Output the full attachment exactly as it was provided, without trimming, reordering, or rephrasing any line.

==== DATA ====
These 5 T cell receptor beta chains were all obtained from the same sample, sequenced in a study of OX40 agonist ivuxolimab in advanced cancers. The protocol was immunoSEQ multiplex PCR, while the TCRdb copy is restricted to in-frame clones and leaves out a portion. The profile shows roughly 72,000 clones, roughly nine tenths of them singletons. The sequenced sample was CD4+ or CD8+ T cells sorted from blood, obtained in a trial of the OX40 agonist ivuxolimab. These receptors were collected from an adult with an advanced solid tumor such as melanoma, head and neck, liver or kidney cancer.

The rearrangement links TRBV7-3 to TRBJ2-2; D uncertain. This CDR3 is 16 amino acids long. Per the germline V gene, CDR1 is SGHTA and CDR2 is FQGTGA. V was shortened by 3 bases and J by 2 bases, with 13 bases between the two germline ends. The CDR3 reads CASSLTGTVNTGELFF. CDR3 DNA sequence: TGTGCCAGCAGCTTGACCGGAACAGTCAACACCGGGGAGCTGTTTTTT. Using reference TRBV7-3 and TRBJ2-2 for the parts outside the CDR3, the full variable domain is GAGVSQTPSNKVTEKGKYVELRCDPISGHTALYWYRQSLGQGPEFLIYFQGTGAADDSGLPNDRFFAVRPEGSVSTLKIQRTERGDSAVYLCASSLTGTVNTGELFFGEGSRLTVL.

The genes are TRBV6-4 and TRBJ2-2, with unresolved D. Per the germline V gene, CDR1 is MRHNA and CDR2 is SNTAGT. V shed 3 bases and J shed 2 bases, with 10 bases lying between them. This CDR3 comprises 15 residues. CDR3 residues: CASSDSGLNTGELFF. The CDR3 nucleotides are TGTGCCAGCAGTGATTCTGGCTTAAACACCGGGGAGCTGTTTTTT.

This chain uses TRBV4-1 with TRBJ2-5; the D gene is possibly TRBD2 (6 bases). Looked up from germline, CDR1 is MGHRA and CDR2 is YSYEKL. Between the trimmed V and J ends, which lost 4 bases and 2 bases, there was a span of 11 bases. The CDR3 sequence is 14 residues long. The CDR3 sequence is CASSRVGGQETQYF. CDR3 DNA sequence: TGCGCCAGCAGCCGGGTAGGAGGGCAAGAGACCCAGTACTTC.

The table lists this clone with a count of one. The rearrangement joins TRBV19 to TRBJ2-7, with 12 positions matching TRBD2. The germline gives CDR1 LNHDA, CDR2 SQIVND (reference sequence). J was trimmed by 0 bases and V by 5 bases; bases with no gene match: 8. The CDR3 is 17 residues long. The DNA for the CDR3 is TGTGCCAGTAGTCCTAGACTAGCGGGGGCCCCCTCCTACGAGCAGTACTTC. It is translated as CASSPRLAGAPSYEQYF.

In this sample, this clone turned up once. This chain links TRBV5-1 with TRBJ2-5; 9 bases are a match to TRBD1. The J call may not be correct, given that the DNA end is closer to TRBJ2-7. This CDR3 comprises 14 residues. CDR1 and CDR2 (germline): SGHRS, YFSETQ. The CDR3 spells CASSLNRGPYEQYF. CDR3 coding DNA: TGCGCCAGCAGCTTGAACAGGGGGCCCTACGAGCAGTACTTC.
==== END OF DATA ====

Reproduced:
These 5 T cell receptor beta chains were all obtained from the same sample, sequenced in a study of OX40 agonist ivuxolimab in advanced cancers. The protocol was immunoSEQ multiplex PCR, while the TCRdb copy is restricted to in-frame clones and leaves out a portion. The profile shows roughly 72,000 clones, roughly nine tenths of them singletons. The sequenced sample was CD4+ or CD8+ T cells sorted from blood, obtained in a trial of the OX40 agonist ivuxolimab. These receptors were collected from an adult with an advanced solid tumor such as melanoma, head and neck, liver or kidney cancer.

The rearrangement links TRBV7-3 to TRBJ2-2; D uncertain. This CDR3 is 16 amino acids long. Per the germline V gene, CDR1 is SGHTA and CDR2 is FQGTGA. V was shortened by 3 bases and J by 2 bases, with 13 bases between the two germline ends. The CDR3 reads CASSLTGTVNTGELFF. CDR3 DNA sequence: TGTGCCAGCAGCTTGACCGGAACAGTCAACACCGGGGAGCTGTTTTTT. Using reference TRBV7-3 and TRBJ2-2 for the parts outside the CDR3, the full variable domain is GAGVSQTPSNKVTEKGKYVELRCDPISGHTALYWYRQSLGQGPEFLIYFQGTGAADDSGLPNDRFFAVRPEGSVSTLKIQRTERGDSAVYLCASSLTGTVNTGELFFGEGSRLTVL.

The genes are TRBV6-4 and TRBJ2-2, with unresolved D. Per the germline V gene, CDR1 is MRHNA and CDR2 is SNTAGT. V shed 3 bases and J shed 2 bases, with 10 bases lying between them. This CDR3 comprises 15 residues. CDR3 residues: CASSDSGLNTGELFF. The CDR3 nucleotides are TGTGCCAGCAGTGATTCTGGCTTAAACACCGGGGAGCTGTTTTTT.

This chain uses TRBV4-1 with TRBJ2-5; the D gene is possibly TRBD2 (6 bases). Looked up from germline, CDR1 is MGHRA and CDR2 is YSYEKL. Between the trimmed V and J ends, which lost 4 bases and 2 bases, there was a span of 11 bases. The CDR3 sequence is 14 residues long. The CDR3 sequence is CASSRVGGQETQYF. CDR3 DNA sequence: TGCGCCAGCAGCCGGGTAGGAGGGCAAGAGACCCAGTACTTC.

The table lists this clone with a count of one. The rearrangement joins TRBV19 to TRBJ2-7, with 12 positions matching TRBD2. The germline gives CDR1 LNHDA, CDR2 SQIVND (reference sequence). J was trimmed by 0 bases and V by 5 bases; bases with no gene match: 8. The CDR3 is 17 residues long. The DNA for the CDR3 is TGTGCCAGTAGTCCTAGACTAGCGGGGGCCCCCTCCTACGAGCAGTACTTC. It is translated as CASSPRLAGAPSYEQYF.

In this sample, this clone turned up once. This chain links TRBV5-1 with TRBJ2-5; 9 bases are a match to TRBD1. The J call may not be correct, given that the DNA end is closer to TRBJ2-7. This CDR3 comprises 14 residues. CDR1 and CDR2 (germline): SGHRS, YFSETQ. The CDR3 spells CASSLNRGPYEQYF. CDR3 coding DNA: TGCGCCAGCAGCTTGAACAGGGGGCCCTACGAGCAGTACTTC.